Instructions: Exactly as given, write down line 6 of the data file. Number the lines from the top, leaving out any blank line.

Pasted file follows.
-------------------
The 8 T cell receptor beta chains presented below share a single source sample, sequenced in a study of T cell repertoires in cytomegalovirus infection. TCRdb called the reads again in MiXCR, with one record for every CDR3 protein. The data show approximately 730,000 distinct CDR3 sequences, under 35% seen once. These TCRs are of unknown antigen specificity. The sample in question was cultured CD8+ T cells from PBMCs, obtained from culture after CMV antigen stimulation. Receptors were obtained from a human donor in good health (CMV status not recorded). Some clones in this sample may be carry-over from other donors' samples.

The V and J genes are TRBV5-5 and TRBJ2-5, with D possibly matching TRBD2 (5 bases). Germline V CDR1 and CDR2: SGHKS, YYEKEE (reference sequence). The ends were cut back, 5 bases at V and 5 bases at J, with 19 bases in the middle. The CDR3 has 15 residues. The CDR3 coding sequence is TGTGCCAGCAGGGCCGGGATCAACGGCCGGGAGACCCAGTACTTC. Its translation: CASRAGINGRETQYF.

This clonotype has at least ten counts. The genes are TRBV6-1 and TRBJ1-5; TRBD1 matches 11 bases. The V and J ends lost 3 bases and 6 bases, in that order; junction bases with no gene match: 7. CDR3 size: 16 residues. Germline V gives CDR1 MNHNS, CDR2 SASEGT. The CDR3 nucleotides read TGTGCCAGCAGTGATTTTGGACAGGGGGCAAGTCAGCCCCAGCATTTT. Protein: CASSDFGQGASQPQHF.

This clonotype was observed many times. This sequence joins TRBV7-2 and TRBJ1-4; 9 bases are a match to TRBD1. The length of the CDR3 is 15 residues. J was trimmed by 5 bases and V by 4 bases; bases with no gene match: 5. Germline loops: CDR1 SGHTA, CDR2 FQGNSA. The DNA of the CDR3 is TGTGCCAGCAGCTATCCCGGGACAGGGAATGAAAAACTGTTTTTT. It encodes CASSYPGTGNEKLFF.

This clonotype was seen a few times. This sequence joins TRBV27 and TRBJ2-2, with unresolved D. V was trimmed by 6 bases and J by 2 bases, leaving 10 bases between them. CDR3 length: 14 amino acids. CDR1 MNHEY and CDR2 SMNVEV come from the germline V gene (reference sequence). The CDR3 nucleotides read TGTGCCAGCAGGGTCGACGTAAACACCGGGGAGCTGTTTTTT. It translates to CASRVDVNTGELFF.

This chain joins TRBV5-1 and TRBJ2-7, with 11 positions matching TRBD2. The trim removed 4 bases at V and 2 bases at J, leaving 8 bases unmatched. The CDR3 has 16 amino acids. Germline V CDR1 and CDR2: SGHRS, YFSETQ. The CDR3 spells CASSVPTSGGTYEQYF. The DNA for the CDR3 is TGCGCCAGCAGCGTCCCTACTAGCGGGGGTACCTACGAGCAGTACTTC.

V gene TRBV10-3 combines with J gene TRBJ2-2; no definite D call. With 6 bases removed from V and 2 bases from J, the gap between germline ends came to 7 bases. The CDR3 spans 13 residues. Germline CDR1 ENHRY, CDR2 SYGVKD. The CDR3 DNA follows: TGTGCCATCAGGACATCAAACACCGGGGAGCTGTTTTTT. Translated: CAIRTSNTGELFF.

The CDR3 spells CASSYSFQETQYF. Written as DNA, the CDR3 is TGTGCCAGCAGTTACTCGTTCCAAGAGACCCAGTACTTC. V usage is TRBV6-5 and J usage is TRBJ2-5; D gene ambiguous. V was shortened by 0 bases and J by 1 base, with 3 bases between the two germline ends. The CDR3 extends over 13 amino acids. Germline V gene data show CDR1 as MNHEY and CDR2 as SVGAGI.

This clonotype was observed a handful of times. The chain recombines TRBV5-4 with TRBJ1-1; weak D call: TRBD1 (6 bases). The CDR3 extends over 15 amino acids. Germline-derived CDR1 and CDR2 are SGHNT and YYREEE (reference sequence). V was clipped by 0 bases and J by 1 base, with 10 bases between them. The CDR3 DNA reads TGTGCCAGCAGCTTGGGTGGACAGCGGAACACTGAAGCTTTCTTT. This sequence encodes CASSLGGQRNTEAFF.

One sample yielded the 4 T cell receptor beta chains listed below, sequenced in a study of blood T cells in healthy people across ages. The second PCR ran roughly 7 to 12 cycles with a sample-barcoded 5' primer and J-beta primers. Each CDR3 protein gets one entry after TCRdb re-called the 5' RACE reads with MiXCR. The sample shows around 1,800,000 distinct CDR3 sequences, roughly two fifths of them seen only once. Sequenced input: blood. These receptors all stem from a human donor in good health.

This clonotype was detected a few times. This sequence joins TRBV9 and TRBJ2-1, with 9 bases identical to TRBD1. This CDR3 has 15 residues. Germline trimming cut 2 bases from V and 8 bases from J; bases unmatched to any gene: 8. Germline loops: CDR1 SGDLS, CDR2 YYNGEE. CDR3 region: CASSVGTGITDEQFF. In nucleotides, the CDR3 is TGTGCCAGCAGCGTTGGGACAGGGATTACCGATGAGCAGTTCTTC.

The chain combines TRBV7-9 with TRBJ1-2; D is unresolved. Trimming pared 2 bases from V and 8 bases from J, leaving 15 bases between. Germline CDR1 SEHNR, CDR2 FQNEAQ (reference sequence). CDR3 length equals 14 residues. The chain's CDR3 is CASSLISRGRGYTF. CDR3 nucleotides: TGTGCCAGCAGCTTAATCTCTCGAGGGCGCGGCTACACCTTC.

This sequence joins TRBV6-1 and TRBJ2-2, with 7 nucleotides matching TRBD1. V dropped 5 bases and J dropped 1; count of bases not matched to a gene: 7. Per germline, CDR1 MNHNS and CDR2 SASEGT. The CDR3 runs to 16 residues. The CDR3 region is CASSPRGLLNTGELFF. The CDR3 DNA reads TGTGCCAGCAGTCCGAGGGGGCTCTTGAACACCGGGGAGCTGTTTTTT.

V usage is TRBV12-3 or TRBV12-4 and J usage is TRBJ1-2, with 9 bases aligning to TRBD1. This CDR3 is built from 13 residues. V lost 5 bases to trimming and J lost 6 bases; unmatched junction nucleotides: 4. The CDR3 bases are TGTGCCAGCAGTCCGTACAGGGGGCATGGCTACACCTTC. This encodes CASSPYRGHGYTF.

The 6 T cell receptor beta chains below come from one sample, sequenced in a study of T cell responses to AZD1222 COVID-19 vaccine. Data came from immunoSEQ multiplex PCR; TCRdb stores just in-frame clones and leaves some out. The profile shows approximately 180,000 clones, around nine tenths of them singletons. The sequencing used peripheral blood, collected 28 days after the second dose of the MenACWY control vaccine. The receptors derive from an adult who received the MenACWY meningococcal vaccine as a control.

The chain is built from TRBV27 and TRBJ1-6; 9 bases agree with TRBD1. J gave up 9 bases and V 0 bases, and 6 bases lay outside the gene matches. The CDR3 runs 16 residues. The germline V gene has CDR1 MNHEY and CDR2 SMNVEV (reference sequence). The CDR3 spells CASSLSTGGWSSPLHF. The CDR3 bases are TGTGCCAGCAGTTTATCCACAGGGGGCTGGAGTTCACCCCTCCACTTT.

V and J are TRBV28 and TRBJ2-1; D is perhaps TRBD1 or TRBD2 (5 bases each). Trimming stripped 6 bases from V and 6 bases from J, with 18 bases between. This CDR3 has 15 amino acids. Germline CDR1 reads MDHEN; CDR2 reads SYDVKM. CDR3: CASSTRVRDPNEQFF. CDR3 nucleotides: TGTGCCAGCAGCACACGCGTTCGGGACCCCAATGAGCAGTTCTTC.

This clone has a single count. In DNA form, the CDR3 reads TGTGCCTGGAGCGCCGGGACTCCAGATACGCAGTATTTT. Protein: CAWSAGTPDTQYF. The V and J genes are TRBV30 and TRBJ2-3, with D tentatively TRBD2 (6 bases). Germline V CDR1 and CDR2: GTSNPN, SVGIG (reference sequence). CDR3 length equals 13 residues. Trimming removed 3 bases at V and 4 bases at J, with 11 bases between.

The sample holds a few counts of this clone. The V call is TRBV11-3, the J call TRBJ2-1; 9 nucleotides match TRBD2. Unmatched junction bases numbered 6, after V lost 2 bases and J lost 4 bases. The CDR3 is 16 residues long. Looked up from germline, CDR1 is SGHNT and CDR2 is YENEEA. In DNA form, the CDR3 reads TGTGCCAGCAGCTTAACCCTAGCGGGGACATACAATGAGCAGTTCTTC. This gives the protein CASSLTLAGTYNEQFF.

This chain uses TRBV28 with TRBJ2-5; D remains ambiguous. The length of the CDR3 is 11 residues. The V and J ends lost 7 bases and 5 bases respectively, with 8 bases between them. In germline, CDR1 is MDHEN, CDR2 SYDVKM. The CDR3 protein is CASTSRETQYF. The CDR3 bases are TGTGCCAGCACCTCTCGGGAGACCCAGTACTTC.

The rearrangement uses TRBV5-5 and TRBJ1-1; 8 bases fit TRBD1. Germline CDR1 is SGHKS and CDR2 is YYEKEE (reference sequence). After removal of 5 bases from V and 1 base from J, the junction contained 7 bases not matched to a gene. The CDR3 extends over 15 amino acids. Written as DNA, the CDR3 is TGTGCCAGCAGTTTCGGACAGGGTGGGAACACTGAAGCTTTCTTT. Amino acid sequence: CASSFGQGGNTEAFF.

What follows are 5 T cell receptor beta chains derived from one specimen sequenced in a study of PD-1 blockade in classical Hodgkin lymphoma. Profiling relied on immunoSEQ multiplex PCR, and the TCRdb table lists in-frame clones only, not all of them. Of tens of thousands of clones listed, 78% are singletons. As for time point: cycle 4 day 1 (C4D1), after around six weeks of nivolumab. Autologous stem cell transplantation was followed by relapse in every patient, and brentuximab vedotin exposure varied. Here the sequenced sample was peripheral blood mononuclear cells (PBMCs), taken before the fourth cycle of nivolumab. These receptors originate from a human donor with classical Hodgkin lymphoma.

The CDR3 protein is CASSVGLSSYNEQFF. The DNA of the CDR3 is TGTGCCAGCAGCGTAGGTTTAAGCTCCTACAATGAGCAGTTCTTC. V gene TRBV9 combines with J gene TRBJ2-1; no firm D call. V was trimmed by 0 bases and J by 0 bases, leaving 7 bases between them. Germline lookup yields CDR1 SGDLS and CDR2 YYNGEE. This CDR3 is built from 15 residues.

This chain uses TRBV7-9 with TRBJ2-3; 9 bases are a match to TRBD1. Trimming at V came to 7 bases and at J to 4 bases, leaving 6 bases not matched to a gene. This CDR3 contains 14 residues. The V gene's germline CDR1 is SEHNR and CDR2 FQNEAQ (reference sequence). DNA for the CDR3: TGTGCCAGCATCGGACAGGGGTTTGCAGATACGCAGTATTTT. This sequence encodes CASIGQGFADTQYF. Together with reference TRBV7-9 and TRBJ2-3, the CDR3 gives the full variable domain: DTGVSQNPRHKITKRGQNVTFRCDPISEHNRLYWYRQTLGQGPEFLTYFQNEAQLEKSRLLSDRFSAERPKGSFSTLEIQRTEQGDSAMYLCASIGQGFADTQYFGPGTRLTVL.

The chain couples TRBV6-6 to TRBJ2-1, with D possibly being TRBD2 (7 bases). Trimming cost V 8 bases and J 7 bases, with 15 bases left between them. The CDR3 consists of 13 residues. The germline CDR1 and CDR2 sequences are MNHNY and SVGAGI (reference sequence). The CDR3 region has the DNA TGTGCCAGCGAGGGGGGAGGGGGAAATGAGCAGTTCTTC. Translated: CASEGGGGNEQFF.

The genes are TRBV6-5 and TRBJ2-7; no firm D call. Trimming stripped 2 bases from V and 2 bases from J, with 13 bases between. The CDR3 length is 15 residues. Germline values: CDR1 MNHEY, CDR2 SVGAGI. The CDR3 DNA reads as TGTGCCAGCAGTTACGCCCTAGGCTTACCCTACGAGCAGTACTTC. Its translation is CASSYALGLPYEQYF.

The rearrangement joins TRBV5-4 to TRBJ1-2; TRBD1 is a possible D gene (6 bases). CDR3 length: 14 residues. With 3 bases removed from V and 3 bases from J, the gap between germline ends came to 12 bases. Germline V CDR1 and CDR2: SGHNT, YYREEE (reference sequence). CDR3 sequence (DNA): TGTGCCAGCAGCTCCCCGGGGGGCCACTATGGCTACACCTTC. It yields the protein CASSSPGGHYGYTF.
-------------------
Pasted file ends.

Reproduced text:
This chain joins TRBV5-1 and TRBJ2-7, with 11 positions matching TRBD2. The trim removed 4 bases at V and 2 bases at J, leaving 8 bases unmatched. The CDR3 has 16 amino acids. Germline V CDR1 and CDR2: SGHRS, YFSETQ. The CDR3 spells CASSVPTSGGTYEQYF. The DNA for the CDR3 is TGCGCCAGCAGCGTCCCTACTAGCGGGGGTACCTACGAGCAGTACTTC.